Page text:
In a recent issue of Haematologica Tausch et al.1 described a novel resistance mechanism against the Bcl2 antagonist venetoclax in chronic lymphocytic leukemia (CLL) cells, by describing a BCL2 mutation, BCL2-G101V.
In our previous work on clonal evolution and resistance in 9 CLL patients under venetoclax monotherapy using whole exome sequencing (WES), we were initially unable to identify the reported BCL2-G101V mutation.2 Therefore, we re-investigated this phenomenon within our cohort using the assay described by Blombery et al.3 We tested 19 DNA samples from nine CLL patients. Eight samples were collected prior to venetoclax treatment and eleven at the time of the clinically manifested resistance. In these samples, we detected the BCL2-G101V mutation in three out of nine patients post-treatment, confirming the findings of Tausch and colleagues. However, the allele frequency of the BCL2-G101V mutation in our cohort was below 1% in two cases and ~1.4% in one case post-treatment. In addition, we tested material from three sites post-treatment at the time of resistance in one of our patients (peripheral blood, bone marrow (BM), lymph node (LN)). Interestingly, the mutation could only be detected in two (BM and LN) of the three sites. Where available, we additionally investigated matched samples collected prior to venetoclax treatment. For this purpose, we tested an average of ~36000 DNA molecules (reaching a theoretical lower limit of detection of 0.002%). In concordance with our colleagues we could not detect any G101V mutated BCL2 DNA in the pre-treatment samples. Therefore, the question of a de novo acquisition versus previously existing, venetoclax-resistant subclones could be answered definitively. Taken together, our results explain why we initially failed to identify the BCL2-G101V mutation in our study, as the resolution of our methodology was insufficient to identify such low frequency events.
More importantly, our data, with a very low allele frequency of the BCL2-G101V mutation which we observed only in a minority of CLL subclones in our cohort, chal lenge the hypothesis that the resistance to venetoclax can be explained by the BCL2-G101V mutation alone. While Blombery and colleagues have shown that the mutation alone can render CLL cells resistant to venetoclax in vitro, it remains unclear how such an infrequent sub-clone (~1%) is capable to render the whole CLL population venetoclax-resistant in vivo. Instead, we propose that the BCL2-G101V mutation is a rather late, subclonal event that may mediate some resistance against CLL cells, but the mechanism of resistance to venetoclax remains far from being understood. For example, one would have to examine whether mutant Bcl2 protein (or RNA) can be transported from one CLL cell to another to mediate resistance. More likely, different mutations may create stronger mechanisms of resistance for the bulk of leukemic cells. In any case, more work is needed before one can draw conclusions about the mechanisms of resistance against venetoclax in CLL.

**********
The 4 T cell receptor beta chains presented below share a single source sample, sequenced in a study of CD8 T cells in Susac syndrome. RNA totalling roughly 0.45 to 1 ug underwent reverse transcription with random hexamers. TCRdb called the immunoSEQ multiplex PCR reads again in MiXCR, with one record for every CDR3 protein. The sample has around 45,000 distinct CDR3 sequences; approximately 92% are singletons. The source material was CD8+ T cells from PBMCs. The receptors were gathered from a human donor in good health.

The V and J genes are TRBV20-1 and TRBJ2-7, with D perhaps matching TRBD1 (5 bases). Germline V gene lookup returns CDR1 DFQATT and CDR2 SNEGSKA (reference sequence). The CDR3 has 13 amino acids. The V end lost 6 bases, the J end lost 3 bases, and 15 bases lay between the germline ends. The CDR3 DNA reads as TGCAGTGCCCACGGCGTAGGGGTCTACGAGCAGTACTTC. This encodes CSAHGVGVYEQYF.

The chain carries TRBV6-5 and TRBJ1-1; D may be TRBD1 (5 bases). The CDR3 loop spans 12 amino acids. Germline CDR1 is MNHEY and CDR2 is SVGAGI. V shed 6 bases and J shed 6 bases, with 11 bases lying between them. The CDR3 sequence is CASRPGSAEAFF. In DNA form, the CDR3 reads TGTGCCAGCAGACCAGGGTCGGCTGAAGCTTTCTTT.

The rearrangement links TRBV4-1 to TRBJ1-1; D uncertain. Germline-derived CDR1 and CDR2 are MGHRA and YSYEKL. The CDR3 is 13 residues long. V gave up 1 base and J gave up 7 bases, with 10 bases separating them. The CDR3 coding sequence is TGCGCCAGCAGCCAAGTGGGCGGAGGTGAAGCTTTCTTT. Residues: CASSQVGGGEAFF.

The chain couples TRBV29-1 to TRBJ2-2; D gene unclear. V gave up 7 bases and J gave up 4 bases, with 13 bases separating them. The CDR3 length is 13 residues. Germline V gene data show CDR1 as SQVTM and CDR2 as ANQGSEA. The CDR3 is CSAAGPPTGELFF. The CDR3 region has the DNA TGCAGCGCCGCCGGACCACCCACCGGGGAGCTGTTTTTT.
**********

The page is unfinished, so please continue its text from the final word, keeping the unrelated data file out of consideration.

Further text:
- Tausch E, Close W, Dolnik A. Venetoclax resistance and acquired BCL2 mutations in chronic lymphocytic leukemia. Haematologica. 2019. Google Scholar
- Blombery P, Anderson MA, Gong JN. Acquisition of the Recurrent Gly101Val Mutation in BCL2 Confers Resistance to Venetoclax in Patients with Progressive Chronic Lymphocytic Leukemia. Cancer Discov. 2019; 9(3):342-353. PubMedhttps://doi.org/10.1158/2159-8290.CD-18-1119Google Scholar
- Herling CD, Abedpour N, Weiss J. Clonal dynamics towards the development of venetoclax resistance in chronic lymphocytic leukemia. Nat Commun. 2018; 9(1):727. Google Scholar